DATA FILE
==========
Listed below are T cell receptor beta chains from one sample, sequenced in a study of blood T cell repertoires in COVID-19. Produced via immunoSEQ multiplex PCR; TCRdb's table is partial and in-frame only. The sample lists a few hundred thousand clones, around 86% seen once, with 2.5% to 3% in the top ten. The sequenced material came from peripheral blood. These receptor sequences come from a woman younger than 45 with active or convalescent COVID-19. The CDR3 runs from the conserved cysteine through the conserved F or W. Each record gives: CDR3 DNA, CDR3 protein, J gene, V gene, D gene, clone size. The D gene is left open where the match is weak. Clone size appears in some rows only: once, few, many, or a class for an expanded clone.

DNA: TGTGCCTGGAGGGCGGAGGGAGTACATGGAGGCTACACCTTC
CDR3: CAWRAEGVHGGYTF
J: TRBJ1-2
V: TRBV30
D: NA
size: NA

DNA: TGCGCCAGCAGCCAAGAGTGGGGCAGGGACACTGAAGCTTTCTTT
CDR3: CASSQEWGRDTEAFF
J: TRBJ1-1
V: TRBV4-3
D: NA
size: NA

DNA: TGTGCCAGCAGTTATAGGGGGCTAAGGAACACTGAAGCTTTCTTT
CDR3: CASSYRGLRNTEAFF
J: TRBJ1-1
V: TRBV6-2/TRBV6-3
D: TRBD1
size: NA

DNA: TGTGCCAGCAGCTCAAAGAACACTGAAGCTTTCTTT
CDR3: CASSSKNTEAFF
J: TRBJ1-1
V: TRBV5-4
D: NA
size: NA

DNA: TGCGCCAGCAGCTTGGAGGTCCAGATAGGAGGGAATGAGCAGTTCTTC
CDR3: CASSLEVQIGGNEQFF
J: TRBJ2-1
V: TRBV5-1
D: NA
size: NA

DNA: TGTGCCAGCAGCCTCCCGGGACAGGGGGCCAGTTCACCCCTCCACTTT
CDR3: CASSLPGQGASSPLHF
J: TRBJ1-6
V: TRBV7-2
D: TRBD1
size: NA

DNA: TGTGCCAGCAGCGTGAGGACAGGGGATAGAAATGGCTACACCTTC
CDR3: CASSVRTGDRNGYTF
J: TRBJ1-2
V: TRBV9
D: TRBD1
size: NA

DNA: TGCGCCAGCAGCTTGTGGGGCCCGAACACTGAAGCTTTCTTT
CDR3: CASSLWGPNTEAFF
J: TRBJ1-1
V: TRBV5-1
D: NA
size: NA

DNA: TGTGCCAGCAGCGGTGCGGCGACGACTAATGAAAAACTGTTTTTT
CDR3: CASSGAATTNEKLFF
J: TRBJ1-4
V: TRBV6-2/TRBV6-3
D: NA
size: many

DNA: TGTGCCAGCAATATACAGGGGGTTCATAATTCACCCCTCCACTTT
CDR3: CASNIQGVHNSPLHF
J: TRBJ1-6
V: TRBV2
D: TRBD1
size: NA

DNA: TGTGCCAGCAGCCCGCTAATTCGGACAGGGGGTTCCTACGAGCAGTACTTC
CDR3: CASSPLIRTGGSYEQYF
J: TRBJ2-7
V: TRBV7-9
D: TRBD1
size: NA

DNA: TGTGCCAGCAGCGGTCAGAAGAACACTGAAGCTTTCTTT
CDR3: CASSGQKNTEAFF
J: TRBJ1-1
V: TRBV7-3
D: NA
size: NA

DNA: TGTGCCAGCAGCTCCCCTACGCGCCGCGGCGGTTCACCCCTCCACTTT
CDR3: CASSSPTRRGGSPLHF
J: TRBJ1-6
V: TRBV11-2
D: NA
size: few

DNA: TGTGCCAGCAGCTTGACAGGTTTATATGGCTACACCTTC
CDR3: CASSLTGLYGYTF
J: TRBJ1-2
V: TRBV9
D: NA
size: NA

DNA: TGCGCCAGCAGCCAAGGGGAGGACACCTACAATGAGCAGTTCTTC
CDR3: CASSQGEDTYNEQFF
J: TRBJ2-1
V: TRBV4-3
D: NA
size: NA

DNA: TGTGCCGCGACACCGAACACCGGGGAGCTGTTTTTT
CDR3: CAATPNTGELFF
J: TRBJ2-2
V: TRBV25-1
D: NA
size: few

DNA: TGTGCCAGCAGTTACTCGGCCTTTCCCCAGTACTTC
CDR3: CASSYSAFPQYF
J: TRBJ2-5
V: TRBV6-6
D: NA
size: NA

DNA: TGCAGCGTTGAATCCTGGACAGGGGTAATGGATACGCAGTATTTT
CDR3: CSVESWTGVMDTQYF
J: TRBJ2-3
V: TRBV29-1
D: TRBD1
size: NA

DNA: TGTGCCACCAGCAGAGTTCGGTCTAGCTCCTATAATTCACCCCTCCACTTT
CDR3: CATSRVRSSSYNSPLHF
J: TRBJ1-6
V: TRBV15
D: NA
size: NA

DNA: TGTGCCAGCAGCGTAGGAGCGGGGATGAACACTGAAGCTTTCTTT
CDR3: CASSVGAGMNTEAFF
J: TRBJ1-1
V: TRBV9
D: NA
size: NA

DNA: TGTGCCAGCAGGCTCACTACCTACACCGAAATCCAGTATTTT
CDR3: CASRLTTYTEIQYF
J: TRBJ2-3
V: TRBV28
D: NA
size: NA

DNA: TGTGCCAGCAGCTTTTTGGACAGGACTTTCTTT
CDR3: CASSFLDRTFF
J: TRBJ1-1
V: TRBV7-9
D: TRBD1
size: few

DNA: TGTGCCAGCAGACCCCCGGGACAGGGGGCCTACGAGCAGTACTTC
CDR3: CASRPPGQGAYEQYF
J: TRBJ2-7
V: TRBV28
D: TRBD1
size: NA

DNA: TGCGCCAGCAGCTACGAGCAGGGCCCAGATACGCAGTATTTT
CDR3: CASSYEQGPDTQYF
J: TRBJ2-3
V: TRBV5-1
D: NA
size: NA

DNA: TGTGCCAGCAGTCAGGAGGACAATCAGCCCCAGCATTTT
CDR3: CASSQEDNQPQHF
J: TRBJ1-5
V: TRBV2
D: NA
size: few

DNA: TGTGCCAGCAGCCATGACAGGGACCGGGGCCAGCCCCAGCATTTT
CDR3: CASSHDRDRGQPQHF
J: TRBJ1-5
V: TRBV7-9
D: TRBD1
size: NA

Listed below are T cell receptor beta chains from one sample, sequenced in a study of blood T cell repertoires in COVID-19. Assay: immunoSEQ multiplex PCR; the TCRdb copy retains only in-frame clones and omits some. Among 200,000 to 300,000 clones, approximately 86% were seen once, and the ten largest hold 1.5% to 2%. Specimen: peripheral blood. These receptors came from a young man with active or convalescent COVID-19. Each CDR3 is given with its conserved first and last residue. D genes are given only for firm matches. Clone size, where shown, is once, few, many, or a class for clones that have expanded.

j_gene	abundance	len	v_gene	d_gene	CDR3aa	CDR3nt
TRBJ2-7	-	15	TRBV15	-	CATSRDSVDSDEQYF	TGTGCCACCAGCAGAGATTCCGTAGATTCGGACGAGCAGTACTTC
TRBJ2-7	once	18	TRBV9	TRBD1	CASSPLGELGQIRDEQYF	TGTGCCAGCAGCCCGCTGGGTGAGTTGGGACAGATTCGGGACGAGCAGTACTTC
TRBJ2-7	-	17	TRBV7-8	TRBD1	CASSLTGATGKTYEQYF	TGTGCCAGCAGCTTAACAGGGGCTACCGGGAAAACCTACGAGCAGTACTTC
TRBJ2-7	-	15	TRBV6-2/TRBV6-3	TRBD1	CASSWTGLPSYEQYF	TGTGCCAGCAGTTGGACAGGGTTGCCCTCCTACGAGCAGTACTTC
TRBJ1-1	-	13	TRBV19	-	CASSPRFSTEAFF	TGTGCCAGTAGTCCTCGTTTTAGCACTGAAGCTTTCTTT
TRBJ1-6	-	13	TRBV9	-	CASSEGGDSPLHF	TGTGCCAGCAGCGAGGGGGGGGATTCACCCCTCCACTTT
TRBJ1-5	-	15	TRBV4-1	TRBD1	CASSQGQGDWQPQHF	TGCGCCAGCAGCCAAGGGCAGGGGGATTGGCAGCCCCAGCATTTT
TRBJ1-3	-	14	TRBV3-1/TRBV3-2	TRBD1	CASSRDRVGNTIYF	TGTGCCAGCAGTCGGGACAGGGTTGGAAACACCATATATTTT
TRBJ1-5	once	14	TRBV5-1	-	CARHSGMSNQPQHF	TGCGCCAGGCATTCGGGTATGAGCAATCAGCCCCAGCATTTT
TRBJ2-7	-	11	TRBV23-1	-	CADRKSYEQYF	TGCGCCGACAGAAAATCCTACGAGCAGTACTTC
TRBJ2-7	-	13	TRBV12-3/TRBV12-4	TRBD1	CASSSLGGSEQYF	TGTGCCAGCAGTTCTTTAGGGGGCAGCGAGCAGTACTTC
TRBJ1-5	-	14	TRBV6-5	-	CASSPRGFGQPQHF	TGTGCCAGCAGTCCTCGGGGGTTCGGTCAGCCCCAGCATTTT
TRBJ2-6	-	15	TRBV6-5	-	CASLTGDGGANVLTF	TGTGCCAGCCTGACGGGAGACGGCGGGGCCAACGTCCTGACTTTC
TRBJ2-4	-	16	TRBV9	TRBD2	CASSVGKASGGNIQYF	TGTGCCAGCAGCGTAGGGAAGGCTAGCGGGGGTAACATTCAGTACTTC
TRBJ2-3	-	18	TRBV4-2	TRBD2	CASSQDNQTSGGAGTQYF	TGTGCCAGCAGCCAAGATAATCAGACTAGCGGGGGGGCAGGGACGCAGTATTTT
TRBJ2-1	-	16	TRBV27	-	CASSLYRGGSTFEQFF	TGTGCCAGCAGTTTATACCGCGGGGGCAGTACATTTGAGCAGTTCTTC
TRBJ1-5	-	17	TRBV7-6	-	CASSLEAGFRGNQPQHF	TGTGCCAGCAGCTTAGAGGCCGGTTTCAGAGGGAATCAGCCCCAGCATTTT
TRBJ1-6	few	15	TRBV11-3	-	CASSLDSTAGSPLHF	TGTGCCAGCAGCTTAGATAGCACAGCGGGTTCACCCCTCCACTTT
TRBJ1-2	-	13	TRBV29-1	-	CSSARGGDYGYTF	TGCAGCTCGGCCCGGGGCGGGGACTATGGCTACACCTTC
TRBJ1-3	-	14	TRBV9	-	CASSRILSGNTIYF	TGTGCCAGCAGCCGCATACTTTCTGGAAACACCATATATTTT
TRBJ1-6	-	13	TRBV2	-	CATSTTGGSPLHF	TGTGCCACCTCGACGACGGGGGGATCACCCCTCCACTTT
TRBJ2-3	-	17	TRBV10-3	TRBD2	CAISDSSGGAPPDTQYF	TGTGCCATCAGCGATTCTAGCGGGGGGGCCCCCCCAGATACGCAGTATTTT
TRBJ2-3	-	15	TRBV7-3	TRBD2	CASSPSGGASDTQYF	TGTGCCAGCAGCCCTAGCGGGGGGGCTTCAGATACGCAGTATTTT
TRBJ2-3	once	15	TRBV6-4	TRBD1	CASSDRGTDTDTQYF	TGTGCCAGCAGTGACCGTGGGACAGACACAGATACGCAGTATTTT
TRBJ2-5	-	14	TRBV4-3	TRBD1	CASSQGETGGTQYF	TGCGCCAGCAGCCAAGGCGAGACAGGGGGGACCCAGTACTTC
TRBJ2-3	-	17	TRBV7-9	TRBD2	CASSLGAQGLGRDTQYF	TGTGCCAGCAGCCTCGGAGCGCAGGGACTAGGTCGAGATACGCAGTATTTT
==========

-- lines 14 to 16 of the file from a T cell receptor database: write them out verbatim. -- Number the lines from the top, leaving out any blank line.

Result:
DNA: TGTGCCAGCAGTTATAGGGGGCTAAGGAACACTGAAGCTTTCTTT
CDR3: CASSYRGLRNTEAFF
J: TRBJ1-1